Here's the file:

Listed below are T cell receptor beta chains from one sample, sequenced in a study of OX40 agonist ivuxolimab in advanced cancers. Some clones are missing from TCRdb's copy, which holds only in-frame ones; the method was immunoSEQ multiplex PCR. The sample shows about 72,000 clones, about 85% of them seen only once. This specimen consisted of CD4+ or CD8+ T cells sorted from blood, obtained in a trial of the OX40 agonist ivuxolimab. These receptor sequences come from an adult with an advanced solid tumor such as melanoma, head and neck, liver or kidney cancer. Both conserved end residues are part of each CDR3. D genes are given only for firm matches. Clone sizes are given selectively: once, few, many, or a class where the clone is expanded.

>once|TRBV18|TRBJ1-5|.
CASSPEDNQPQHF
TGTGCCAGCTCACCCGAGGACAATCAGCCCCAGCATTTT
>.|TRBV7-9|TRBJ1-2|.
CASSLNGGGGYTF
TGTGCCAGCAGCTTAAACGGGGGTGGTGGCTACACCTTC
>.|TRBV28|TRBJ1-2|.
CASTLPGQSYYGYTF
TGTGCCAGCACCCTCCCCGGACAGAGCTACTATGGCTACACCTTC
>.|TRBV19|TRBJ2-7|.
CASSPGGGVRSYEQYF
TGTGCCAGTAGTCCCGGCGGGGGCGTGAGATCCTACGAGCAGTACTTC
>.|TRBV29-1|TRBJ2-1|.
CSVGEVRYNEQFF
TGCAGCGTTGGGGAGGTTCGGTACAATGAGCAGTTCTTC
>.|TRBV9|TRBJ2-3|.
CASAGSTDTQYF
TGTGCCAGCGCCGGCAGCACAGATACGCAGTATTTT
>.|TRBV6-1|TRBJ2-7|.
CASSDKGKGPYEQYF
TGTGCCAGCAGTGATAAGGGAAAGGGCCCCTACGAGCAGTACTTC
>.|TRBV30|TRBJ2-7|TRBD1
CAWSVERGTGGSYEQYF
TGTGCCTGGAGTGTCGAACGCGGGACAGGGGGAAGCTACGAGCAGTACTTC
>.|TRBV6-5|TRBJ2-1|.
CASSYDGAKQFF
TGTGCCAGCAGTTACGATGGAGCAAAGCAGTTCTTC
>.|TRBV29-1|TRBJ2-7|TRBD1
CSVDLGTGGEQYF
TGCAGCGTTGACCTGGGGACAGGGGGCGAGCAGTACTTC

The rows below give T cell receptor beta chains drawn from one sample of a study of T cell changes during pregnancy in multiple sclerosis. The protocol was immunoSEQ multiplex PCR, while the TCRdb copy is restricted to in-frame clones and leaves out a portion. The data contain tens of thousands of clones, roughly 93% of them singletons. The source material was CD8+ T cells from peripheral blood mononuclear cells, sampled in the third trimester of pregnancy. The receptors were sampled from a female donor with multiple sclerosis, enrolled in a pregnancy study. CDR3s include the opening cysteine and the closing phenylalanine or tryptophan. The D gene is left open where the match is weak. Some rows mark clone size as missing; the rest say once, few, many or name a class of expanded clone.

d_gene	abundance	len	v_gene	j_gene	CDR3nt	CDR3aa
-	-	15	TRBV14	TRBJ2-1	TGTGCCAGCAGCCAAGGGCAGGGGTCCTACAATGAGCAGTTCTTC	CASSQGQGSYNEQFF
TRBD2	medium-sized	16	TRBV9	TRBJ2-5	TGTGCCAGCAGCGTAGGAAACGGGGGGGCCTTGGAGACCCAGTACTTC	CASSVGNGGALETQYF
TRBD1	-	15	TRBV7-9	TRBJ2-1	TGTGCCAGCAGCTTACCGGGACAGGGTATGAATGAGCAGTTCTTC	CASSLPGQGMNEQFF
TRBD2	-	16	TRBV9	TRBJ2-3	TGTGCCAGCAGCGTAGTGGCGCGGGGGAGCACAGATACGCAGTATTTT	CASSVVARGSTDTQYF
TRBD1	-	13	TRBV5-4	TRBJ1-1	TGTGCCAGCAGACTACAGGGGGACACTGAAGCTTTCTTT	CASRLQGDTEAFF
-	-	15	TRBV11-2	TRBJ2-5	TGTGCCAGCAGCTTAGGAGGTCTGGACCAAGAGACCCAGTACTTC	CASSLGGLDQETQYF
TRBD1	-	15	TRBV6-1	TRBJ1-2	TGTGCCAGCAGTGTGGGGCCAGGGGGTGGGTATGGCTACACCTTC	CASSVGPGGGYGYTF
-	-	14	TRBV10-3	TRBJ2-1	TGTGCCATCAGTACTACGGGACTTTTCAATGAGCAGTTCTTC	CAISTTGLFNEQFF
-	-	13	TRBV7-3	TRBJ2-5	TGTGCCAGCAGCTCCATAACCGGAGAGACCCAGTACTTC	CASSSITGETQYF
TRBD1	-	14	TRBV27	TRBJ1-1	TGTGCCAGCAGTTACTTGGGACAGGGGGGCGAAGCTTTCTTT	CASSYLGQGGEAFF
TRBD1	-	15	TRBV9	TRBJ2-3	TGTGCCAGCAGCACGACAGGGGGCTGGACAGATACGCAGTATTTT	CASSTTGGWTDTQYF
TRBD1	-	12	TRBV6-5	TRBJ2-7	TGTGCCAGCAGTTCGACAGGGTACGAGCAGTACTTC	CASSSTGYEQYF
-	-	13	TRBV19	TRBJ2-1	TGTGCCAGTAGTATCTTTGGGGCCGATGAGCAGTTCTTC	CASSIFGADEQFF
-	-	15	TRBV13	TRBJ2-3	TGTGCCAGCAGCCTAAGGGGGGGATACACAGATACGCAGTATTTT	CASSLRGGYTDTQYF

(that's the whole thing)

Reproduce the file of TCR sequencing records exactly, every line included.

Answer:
Listed below are T cell receptor beta chains from one sample, sequenced in a study of OX40 agonist ivuxolimab in advanced cancers. Some clones are missing from TCRdb's copy, which holds only in-frame ones; the method was immunoSEQ multiplex PCR. The sample shows about 72,000 clones, about 85% of them seen only once. This specimen consisted of CD4+ or CD8+ T cells sorted from blood, obtained in a trial of the OX40 agonist ivuxolimab. These receptor sequences come from an adult with an advanced solid tumor such as melanoma, head and neck, liver or kidney cancer. Both conserved end residues are part of each CDR3. D genes are given only for firm matches. Clone sizes are given selectively: once, few, many, or a class where the clone is expanded.

>once|TRBV18|TRBJ1-5|.
CASSPEDNQPQHF
TGTGCCAGCTCACCCGAGGACAATCAGCCCCAGCATTTT
>.|TRBV7-9|TRBJ1-2|.
CASSLNGGGGYTF
TGTGCCAGCAGCTTAAACGGGGGTGGTGGCTACACCTTC
>.|TRBV28|TRBJ1-2|.
CASTLPGQSYYGYTF
TGTGCCAGCACCCTCCCCGGACAGAGCTACTATGGCTACACCTTC
>.|TRBV19|TRBJ2-7|.
CASSPGGGVRSYEQYF
TGTGCCAGTAGTCCCGGCGGGGGCGTGAGATCCTACGAGCAGTACTTC
>.|TRBV29-1|TRBJ2-1|.
CSVGEVRYNEQFF
TGCAGCGTTGGGGAGGTTCGGTACAATGAGCAGTTCTTC
>.|TRBV9|TRBJ2-3|.
CASAGSTDTQYF
TGTGCCAGCGCCGGCAGCACAGATACGCAGTATTTT
>.|TRBV6-1|TRBJ2-7|.
CASSDKGKGPYEQYF
TGTGCCAGCAGTGATAAGGGAAAGGGCCCCTACGAGCAGTACTTC
>.|TRBV30|TRBJ2-7|TRBD1
CAWSVERGTGGSYEQYF
TGTGCCTGGAGTGTCGAACGCGGGACAGGGGGAAGCTACGAGCAGTACTTC
>.|TRBV6-5|TRBJ2-1|.
CASSYDGAKQFF
TGTGCCAGCAGTTACGATGGAGCAAAGCAGTTCTTC
>.|TRBV29-1|TRBJ2-7|TRBD1
CSVDLGTGGEQYF
TGCAGCGTTGACCTGGGGACAGGGGGCGAGCAGTACTTC

The rows below give T cell receptor beta chains drawn from one sample of a study of T cell changes during pregnancy in multiple sclerosis. The protocol was immunoSEQ multiplex PCR, while the TCRdb copy is restricted to in-frame clones and leaves out a portion. The data contain tens of thousands of clones, roughly 93% of them singletons. The source material was CD8+ T cells from peripheral blood mononuclear cells, sampled in the third trimester of pregnancy. The receptors were sampled from a female donor with multiple sclerosis, enrolled in a pregnancy study. CDR3s include the opening cysteine and the closing phenylalanine or tryptophan. The D gene is left open where the match is weak. Some rows mark clone size as missing; the rest say once, few, many or name a class of expanded clone.

d_gene	abundance	len	v_gene	j_gene	CDR3nt	CDR3aa
-	-	15	TRBV14	TRBJ2-1	TGTGCCAGCAGCCAAGGGCAGGGGTCCTACAATGAGCAGTTCTTC	CASSQGQGSYNEQFF
TRBD2	medium-sized	16	TRBV9	TRBJ2-5	TGTGCCAGCAGCGTAGGAAACGGGGGGGCCTTGGAGACCCAGTACTTC	CASSVGNGGALETQYF
TRBD1	-	15	TRBV7-9	TRBJ2-1	TGTGCCAGCAGCTTACCGGGACAGGGTATGAATGAGCAGTTCTTC	CASSLPGQGMNEQFF
TRBD2	-	16	TRBV9	TRBJ2-3	TGTGCCAGCAGCGTAGTGGCGCGGGGGAGCACAGATACGCAGTATTTT	CASSVVARGSTDTQYF
TRBD1	-	13	TRBV5-4	TRBJ1-1	TGTGCCAGCAGACTACAGGGGGACACTGAAGCTTTCTTT	CASRLQGDTEAFF
-	-	15	TRBV11-2	TRBJ2-5	TGTGCCAGCAGCTTAGGAGGTCTGGACCAAGAGACCCAGTACTTC	CASSLGGLDQETQYF
TRBD1	-	15	TRBV6-1	TRBJ1-2	TGTGCCAGCAGTGTGGGGCCAGGGGGTGGGTATGGCTACACCTTC	CASSVGPGGGYGYTF
-	-	14	TRBV10-3	TRBJ2-1	TGTGCCATCAGTACTACGGGACTTTTCAATGAGCAGTTCTTC	CAISTTGLFNEQFF
-	-	13	TRBV7-3	TRBJ2-5	TGTGCCAGCAGCTCCATAACCGGAGAGACCCAGTACTTC	CASSSITGETQYF
TRBD1	-	14	TRBV27	TRBJ1-1	TGTGCCAGCAGTTACTTGGGACAGGGGGGCGAAGCTTTCTTT	CASSYLGQGGEAFF
TRBD1	-	15	TRBV9	TRBJ2-3	TGTGCCAGCAGCACGACAGGGGGCTGGACAGATACGCAGTATTTT	CASSTTGGWTDTQYF
TRBD1	-	12	TRBV6-5	TRBJ2-7	TGTGCCAGCAGTTCGACAGGGTACGAGCAGTACTTC	CASSSTGYEQYF
-	-	13	TRBV19	TRBJ2-1	TGTGCCAGTAGTATCTTTGGGGCCGATGAGCAGTTCTTC	CASSIFGADEQFF
-	-	15	TRBV13	TRBJ2-3	TGTGCCAGCAGCCTAAGGGGGGGATACACAGATACGCAGTATTTT	CASSLRGGYTDTQYF